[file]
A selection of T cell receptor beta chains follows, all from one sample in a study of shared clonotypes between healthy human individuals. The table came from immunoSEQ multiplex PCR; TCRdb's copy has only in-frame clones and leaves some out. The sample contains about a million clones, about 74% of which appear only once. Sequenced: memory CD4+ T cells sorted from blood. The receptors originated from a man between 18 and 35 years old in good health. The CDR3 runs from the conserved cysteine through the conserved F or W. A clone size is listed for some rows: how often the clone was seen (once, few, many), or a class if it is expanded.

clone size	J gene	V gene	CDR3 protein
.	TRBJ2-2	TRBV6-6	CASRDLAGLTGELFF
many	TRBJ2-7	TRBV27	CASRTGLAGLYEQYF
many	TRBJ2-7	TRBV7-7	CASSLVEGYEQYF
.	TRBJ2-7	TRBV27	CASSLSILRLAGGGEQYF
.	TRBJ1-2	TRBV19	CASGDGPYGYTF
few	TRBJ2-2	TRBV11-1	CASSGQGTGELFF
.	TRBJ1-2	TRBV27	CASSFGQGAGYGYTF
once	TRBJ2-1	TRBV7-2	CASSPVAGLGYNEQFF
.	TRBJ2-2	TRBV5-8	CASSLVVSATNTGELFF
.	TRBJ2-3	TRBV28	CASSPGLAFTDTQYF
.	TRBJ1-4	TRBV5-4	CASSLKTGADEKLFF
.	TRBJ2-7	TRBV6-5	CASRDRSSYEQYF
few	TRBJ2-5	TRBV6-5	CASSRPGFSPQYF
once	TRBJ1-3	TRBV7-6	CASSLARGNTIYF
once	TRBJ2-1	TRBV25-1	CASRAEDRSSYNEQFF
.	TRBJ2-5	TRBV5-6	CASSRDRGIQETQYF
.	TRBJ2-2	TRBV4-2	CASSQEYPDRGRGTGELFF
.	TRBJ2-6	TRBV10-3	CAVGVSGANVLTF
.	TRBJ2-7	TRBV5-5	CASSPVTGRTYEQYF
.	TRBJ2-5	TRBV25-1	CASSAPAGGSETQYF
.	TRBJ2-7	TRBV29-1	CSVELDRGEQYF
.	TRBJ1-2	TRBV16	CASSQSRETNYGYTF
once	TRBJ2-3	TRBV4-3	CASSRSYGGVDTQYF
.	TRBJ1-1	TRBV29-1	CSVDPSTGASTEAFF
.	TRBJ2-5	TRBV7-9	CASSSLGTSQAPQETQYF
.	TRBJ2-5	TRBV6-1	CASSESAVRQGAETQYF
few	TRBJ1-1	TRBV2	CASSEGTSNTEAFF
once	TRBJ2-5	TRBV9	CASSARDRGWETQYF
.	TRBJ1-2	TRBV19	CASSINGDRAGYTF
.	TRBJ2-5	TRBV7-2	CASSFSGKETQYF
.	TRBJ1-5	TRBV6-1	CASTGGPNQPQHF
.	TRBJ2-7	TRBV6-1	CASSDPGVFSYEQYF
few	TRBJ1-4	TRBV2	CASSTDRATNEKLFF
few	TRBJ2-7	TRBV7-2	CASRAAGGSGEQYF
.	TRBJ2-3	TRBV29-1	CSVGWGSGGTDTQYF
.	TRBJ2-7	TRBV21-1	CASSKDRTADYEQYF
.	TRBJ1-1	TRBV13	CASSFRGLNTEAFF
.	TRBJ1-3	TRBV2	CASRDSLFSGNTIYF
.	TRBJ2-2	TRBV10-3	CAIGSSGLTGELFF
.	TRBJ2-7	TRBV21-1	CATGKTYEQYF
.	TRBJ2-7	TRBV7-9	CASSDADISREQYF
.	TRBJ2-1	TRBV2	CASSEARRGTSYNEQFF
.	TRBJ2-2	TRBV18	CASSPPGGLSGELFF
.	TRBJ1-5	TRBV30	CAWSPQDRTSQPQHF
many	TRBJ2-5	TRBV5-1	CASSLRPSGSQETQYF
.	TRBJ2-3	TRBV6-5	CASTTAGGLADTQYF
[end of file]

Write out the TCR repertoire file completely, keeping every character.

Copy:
A selection of T cell receptor beta chains follows, all from one sample in a study of shared clonotypes between healthy human individuals. The table came from immunoSEQ multiplex PCR; TCRdb's copy has only in-frame clones and leaves some out. The sample contains about a million clones, about 74% of which appear only once. Sequenced: memory CD4+ T cells sorted from blood. The receptors originated from a man between 18 and 35 years old in good health. The CDR3 runs from the conserved cysteine through the conserved F or W. A clone size is listed for some rows: how often the clone was seen (once, few, many), or a class if it is expanded.

clone size	J gene	V gene	CDR3 protein
.	TRBJ2-2	TRBV6-6	CASRDLAGLTGELFF
many	TRBJ2-7	TRBV27	CASRTGLAGLYEQYF
many	TRBJ2-7	TRBV7-7	CASSLVEGYEQYF
.	TRBJ2-7	TRBV27	CASSLSILRLAGGGEQYF
.	TRBJ1-2	TRBV19	CASGDGPYGYTF
few	TRBJ2-2	TRBV11-1	CASSGQGTGELFF
.	TRBJ1-2	TRBV27	CASSFGQGAGYGYTF
once	TRBJ2-1	TRBV7-2	CASSPVAGLGYNEQFF
.	TRBJ2-2	TRBV5-8	CASSLVVSATNTGELFF
.	TRBJ2-3	TRBV28	CASSPGLAFTDTQYF
.	TRBJ1-4	TRBV5-4	CASSLKTGADEKLFF
.	TRBJ2-7	TRBV6-5	CASRDRSSYEQYF
few	TRBJ2-5	TRBV6-5	CASSRPGFSPQYF
once	TRBJ1-3	TRBV7-6	CASSLARGNTIYF
once	TRBJ2-1	TRBV25-1	CASRAEDRSSYNEQFF
.	TRBJ2-5	TRBV5-6	CASSRDRGIQETQYF
.	TRBJ2-2	TRBV4-2	CASSQEYPDRGRGTGELFF
.	TRBJ2-6	TRBV10-3	CAVGVSGANVLTF
.	TRBJ2-7	TRBV5-5	CASSPVTGRTYEQYF
.	TRBJ2-5	TRBV25-1	CASSAPAGGSETQYF
.	TRBJ2-7	TRBV29-1	CSVELDRGEQYF
.	TRBJ1-2	TRBV16	CASSQSRETNYGYTF
once	TRBJ2-3	TRBV4-3	CASSRSYGGVDTQYF
.	TRBJ1-1	TRBV29-1	CSVDPSTGASTEAFF
.	TRBJ2-5	TRBV7-9	CASSSLGTSQAPQETQYF
.	TRBJ2-5	TRBV6-1	CASSESAVRQGAETQYF
few	TRBJ1-1	TRBV2	CASSEGTSNTEAFF
once	TRBJ2-5	TRBV9	CASSARDRGWETQYF
.	TRBJ1-2	TRBV19	CASSINGDRAGYTF
.	TRBJ2-5	TRBV7-2	CASSFSGKETQYF
.	TRBJ1-5	TRBV6-1	CASTGGPNQPQHF
.	TRBJ2-7	TRBV6-1	CASSDPGVFSYEQYF
few	TRBJ1-4	TRBV2	CASSTDRATNEKLFF
few	TRBJ2-7	TRBV7-2	CASRAAGGSGEQYF
.	TRBJ2-3	TRBV29-1	CSVGWGSGGTDTQYF
.	TRBJ2-7	TRBV21-1	CASSKDRTADYEQYF
.	TRBJ1-1	TRBV13	CASSFRGLNTEAFF
.	TRBJ1-3	TRBV2	CASRDSLFSGNTIYF
.	TRBJ2-2	TRBV10-3	CAIGSSGLTGELFF
.	TRBJ2-7	TRBV21-1	CATGKTYEQYF
.	TRBJ2-7	TRBV7-9	CASSDADISREQYF
.	TRBJ2-1	TRBV2	CASSEARRGTSYNEQFF
.	TRBJ2-2	TRBV18	CASSPPGGLSGELFF
.	TRBJ1-5	TRBV30	CAWSPQDRTSQPQHF
many	TRBJ2-5	TRBV5-1	CASSLRPSGSQETQYF
.	TRBJ2-3	TRBV6-5	CASTTAGGLADTQYF